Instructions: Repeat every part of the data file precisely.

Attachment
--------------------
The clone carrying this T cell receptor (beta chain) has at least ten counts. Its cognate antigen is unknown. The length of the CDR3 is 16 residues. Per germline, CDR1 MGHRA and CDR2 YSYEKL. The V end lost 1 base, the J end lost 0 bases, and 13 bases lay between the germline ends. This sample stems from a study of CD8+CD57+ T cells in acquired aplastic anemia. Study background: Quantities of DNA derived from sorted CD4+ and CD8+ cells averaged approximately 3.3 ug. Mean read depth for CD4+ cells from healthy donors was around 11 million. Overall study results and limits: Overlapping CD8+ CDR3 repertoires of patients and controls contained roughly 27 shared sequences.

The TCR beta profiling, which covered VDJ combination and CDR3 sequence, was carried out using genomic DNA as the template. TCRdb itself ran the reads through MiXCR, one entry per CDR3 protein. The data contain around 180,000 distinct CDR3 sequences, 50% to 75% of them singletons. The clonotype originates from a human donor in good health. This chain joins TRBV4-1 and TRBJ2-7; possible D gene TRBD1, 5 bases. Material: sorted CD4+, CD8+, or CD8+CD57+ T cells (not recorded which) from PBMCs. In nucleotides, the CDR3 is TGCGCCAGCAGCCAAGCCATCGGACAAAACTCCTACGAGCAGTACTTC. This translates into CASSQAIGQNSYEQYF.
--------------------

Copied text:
The clone carrying this T cell receptor (beta chain) has at least ten counts. Its cognate antigen is unknown. The length of the CDR3 is 16 residues. Per germline, CDR1 MGHRA and CDR2 YSYEKL. The V end lost 1 base, the J end lost 0 bases, and 13 bases lay between the germline ends. This sample stems from a study of CD8+CD57+ T cells in acquired aplastic anemia. Study background: Quantities of DNA derived from sorted CD4+ and CD8+ cells averaged approximately 3.3 ug. Mean read depth for CD4+ cells from healthy donors was around 11 million. Overall study results and limits: Overlapping CD8+ CDR3 repertoires of patients and controls contained roughly 27 shared sequences.

The TCR beta profiling, which covered VDJ combination and CDR3 sequence, was carried out using genomic DNA as the template. TCRdb itself ran the reads through MiXCR, one entry per CDR3 protein. The data contain around 180,000 distinct CDR3 sequences, 50% to 75% of them singletons. The clonotype originates from a human donor in good health. This chain joins TRBV4-1 and TRBJ2-7; possible D gene TRBD1, 5 bases. Material: sorted CD4+, CD8+, or CD8+CD57+ T cells (not recorded which) from PBMCs. In nucleotides, the CDR3 is TGCGCCAGCAGCCAAGCCATCGGACAAAACTCCTACGAGCAGTACTTC. This translates into CASSQAIGQNSYEQYF.